I'm attempting to create a world that has very brutal, hard swinging weather and environments, leaving much of the planet desert-like. The world I've designed is a moon of a gas giant.

The Parent Planet

This planet is a gas giant orbiting a sun smaller and cooler than our own. It's closer than the goldilocks zone of this star, so it is quite warm. It has a wide band of rings, and a single moon orbiting closer to the planet than the rings.

The Moon World

The moon is earth sized, not tidally locked, and experiences days similar in length to earth days, and its orbit is about 40 of these days. Most of the year, due to the rings, this planet has a band at the equator of essentially arctic tundra, never seeing sunlight. However, due to the axial tilt of the parent planet, and the moon's slightly erratic orbit, each hemisphere spends a quarter of the year (Each year being about four orbits, or 160 days) more and more in the shadow of the rings, making for one very, very cold orbit (-40F, -40C at night). On the other side of the year, with one hemisphere out of the shadow of the rings entirely, the surface becomes blazing hot, reaching regular temperatures of 120F (49C) During the day. During the other two orbits, with some shadow from the outer rings, temperatures are more stable and around 80-60F (27-16C) high and 60-40F (16-4C) low.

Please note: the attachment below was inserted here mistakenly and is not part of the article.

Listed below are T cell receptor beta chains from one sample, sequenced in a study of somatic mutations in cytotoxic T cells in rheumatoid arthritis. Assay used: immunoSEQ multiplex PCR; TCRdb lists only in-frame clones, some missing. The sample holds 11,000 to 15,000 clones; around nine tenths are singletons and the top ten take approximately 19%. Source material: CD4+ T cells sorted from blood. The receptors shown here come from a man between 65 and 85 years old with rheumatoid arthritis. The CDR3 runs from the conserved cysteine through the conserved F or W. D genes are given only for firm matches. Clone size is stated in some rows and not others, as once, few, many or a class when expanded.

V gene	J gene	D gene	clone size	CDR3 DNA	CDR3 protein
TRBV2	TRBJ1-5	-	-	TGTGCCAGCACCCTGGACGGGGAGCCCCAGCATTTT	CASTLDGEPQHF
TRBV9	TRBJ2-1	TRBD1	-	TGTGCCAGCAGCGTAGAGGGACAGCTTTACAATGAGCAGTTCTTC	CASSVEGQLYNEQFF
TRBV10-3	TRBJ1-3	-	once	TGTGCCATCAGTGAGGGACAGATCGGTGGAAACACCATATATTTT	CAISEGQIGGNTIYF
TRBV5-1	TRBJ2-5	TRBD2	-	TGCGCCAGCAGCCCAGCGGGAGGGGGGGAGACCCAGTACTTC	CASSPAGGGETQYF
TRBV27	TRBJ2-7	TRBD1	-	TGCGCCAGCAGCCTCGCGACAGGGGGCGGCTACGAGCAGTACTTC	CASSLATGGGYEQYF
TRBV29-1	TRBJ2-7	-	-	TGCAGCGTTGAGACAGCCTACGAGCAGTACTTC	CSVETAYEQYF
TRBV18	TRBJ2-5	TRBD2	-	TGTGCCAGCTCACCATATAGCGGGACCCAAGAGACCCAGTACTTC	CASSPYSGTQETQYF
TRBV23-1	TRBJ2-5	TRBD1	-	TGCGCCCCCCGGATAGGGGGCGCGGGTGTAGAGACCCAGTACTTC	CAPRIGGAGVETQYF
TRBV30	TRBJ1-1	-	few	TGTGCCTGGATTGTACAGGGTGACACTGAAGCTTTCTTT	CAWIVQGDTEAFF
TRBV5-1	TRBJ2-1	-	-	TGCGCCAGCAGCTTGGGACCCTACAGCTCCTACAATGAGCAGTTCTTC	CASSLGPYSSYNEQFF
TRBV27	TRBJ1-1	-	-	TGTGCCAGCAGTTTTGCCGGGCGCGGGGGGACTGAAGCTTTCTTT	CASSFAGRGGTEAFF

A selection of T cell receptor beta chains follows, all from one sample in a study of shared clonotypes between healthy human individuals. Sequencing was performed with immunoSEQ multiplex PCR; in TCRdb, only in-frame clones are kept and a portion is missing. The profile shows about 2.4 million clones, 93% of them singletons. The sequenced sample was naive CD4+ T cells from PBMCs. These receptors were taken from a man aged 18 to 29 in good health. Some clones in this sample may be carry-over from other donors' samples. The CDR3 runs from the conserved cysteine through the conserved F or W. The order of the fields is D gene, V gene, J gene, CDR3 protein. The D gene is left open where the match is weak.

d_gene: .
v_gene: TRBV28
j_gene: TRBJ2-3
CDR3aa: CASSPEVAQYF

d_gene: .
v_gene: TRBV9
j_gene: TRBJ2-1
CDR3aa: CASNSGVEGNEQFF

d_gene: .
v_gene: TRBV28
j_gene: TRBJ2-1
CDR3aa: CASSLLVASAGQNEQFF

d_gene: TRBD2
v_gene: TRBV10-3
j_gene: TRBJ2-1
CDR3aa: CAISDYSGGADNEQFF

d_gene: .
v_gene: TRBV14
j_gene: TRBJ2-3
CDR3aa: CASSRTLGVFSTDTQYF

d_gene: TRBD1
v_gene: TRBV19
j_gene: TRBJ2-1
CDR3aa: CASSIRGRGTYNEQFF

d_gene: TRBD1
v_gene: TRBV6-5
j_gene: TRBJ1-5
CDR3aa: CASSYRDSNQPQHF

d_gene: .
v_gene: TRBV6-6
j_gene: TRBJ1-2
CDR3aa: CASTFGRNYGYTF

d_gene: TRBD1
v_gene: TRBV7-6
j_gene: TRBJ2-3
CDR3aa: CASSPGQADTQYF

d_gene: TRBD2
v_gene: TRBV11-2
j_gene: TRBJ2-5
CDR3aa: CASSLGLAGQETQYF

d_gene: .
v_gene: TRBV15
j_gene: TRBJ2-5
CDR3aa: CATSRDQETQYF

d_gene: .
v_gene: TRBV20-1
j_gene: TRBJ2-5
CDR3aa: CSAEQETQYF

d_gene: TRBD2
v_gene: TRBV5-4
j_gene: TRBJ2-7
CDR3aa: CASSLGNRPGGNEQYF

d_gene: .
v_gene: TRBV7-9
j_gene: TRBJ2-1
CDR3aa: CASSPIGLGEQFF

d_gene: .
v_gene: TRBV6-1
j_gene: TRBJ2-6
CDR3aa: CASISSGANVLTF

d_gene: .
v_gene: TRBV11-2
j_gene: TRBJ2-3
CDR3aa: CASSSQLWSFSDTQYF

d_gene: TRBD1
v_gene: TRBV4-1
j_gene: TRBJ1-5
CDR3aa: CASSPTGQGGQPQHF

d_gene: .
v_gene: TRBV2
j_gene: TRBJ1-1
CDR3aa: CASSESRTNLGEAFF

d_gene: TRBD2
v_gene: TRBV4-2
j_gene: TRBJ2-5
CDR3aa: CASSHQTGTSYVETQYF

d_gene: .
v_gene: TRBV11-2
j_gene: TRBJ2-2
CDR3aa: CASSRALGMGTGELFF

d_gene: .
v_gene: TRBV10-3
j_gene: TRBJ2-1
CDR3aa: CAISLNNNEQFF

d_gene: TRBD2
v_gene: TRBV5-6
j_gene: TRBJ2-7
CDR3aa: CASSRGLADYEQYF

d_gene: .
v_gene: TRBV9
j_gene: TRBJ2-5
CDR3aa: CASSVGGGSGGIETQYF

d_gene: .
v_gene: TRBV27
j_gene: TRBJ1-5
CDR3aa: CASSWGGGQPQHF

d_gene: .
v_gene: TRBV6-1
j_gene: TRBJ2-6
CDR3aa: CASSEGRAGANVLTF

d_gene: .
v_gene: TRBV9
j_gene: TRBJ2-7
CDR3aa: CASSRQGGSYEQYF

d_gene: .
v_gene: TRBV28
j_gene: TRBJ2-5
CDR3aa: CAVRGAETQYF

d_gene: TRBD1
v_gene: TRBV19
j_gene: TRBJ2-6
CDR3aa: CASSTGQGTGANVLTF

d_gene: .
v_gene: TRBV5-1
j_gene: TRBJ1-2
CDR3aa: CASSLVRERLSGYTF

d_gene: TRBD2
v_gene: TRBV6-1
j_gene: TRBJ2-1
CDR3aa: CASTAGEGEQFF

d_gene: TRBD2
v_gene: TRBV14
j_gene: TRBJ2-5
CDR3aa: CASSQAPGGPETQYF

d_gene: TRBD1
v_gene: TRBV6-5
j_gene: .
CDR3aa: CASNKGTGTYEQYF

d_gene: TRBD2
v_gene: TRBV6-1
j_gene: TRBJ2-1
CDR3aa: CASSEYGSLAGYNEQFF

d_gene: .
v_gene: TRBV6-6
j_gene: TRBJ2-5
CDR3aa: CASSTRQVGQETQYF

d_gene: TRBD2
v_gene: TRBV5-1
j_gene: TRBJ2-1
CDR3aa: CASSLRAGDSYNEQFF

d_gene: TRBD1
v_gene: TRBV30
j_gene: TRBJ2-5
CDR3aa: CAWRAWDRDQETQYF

Question

Is this proposed moon possible? Would it act how I expect it to? If not, can I fix it? Bonus points for pointing out any cool and unexpected visual effects.

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    tidally not locked moon of a giant planet is possible only if it is very far from it. But then optical effects of the rings are negligible. – Gangnus Sep 21 at 21:59

(In answer to the original question: Is it possible to have a planetary moon closer than rings?)

It doesn't really make sense.

Rings and moons aren't unrelated features that just happen anywhere around a planet. Rings are what happen when a moon is too close to its parent planet, i.e., when it is inside its Roche Limit

It's theoretically possible, if you had a really, really dense moon (e.g., pure osmium) orbiting just inside the rings that resulted from a really, really light moon (water ice), but it would be a very contrived situation.

  • Thanks! I'm ok with it being bordeline impossible... As long as it is. The real concern is the proposed calendar. I'll edit for clarity. – Skyler Sep 21 at 20:15